WINDOW ROCK, Ariz. - Tourists visit the Navajo Nation from all over the world to see the scenic beauty firsthand.
In March, Geri McCabe-Hongeva, 34, web designer for the Navajo Nation Parks and Recreation Department, was elected to the Arizona American Indian Tourism Association Board of Directors.
Hongeva is Yei Dine Tachiinii (Red Running Into The Water Clan) born for Tsenjijinkini (Cliff Dwelling Clan). Her maternal grandfathers are Kinlichii'nii (Red House People) and her paternal grandfathers are Bihh Bitoo'nii (Deer Spring Clan).
To promote the development of Indian tourism in Arizona while respecting the cultural integrity of the tribes is the mission of the AAITA.
Incorporated in 1994, the AAITA was eventually granted 501(c)(3) non profit status in 1996 and has guided tribes through the maze of the tourism industry by providing funding sources, networking and creating sustainable operations among Arizona's native population.
The AAITA is governed by the board of directors, which is filled with a diverse tribal membership including members of the Navajo Nation. The board is elected by the membership and must be in good standing with the association.
"My goals with AAITA and NNPRD are to network with other tribes who have similar goals for their travel/tourism industry," Hongeva said.
Focusing on economic and marketing enhancement is a key result area for the NNPRD and to be involved with the AAITA brings the goal closer and more achievable, she noted.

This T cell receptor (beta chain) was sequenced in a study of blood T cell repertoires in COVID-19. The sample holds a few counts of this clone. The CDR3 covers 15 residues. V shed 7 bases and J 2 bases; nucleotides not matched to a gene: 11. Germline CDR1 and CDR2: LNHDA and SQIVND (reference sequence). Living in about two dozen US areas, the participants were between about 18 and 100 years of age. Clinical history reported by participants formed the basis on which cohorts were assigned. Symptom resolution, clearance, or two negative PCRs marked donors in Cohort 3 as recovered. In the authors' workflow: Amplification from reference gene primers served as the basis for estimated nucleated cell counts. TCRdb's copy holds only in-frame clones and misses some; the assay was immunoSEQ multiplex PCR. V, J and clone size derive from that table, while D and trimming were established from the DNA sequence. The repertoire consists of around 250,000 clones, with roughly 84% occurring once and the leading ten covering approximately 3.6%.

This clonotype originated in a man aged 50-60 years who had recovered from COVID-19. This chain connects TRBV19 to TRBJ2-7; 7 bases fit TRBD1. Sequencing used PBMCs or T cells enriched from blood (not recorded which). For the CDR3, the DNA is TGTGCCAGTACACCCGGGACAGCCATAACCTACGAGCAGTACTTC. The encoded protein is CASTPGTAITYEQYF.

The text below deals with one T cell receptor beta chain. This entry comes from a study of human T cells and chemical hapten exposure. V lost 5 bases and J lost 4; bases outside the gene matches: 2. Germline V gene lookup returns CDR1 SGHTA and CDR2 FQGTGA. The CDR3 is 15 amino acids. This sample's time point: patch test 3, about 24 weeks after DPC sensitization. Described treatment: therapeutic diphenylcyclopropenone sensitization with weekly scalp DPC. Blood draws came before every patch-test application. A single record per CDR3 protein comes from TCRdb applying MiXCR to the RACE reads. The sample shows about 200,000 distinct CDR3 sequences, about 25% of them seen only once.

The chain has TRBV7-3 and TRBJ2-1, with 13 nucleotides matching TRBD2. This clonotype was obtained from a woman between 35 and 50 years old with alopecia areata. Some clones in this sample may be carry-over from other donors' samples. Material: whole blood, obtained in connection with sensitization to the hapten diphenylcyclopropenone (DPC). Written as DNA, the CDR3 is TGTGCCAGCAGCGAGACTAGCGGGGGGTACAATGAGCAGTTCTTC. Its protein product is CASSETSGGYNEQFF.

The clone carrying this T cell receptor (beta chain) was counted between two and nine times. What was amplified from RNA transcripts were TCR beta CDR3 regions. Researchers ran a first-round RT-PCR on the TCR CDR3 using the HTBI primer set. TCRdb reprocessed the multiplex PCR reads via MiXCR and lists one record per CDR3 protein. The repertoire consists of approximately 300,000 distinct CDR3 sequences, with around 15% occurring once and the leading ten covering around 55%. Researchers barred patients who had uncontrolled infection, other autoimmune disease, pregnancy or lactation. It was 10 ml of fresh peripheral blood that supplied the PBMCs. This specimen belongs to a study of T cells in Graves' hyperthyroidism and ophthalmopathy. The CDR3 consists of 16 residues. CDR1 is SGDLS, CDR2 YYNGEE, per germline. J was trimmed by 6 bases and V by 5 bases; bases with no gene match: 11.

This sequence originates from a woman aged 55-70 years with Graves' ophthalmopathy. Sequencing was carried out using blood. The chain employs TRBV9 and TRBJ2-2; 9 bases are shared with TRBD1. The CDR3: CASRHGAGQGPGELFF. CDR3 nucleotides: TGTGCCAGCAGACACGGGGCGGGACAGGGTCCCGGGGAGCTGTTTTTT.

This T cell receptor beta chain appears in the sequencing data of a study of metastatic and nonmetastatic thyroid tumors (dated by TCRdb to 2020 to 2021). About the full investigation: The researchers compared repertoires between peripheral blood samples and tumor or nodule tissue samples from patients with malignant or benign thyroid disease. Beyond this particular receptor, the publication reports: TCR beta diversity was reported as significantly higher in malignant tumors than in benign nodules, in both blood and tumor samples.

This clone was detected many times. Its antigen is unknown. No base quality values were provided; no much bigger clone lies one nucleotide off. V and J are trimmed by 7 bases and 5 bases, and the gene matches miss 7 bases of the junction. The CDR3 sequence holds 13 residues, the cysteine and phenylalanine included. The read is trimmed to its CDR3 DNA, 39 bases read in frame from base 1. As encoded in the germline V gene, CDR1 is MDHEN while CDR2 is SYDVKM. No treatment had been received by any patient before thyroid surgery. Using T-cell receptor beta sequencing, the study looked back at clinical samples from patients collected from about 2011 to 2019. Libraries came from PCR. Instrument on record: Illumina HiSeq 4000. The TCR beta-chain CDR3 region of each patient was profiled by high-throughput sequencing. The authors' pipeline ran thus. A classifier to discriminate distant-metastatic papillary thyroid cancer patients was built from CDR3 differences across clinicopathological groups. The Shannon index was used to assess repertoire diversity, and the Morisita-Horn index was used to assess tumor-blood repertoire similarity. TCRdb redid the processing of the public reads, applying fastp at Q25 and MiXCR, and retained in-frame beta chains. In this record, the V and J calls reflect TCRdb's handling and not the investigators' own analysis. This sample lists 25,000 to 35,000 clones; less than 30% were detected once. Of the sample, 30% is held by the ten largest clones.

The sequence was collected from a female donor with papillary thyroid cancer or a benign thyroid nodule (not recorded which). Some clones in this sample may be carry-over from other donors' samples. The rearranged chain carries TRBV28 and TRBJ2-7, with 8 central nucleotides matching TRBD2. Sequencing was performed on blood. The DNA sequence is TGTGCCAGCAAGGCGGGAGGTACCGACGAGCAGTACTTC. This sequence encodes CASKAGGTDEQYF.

"There are so many tour companies out there that are not native-owned, or do not work closely with the tribes to make their tours more culturally enhanced to reflect tribal values," she said.
Joining Hongeva on the board of directors to change that trend is Donovan Hanely, another Navajo tribal member who is currently director of sales for Navajo Nation Hospitality.
Department director Ray Russell is happy with Hongeva's appointment to the board and said her expertise in website development is impressive.
"Since she joined our team, the department has aggressively exceeded the expectations we had set in our strategic marketing plan," Russell said.
Born on the Navajo Nation and raised in Black Mesa, Hongeva went to school at Northern Arizona University and graduated with a Bachelor's of Fine Arts degree in visual communication in 2001.
"I accomplished all my educational goals and graduated with a degree thanks to the Navajo Nation Scholarship Program. I wanted to come back to my tribe and help with the knowledge I gained and to be of service where I am needed," she said.
Hongeva began working for the NNPRD in the spring of 2005, inspired by the mission statement of the department to protect, preserve and manage Navajo tribal parks.
"I have always been a conservative person," she said. "We do not have running water or electricity at my grandmother's house and I have always been taught to take care of the land.
"It is how we have survived. The land provides the resources we need and in return, we are stewards of the land," she added.
Since she began working for the NNPRD, Hongeva has taken the lead role on website production for the department, including the creation of a DVD showcasing some of the Navajo Nation's most pristine destinations.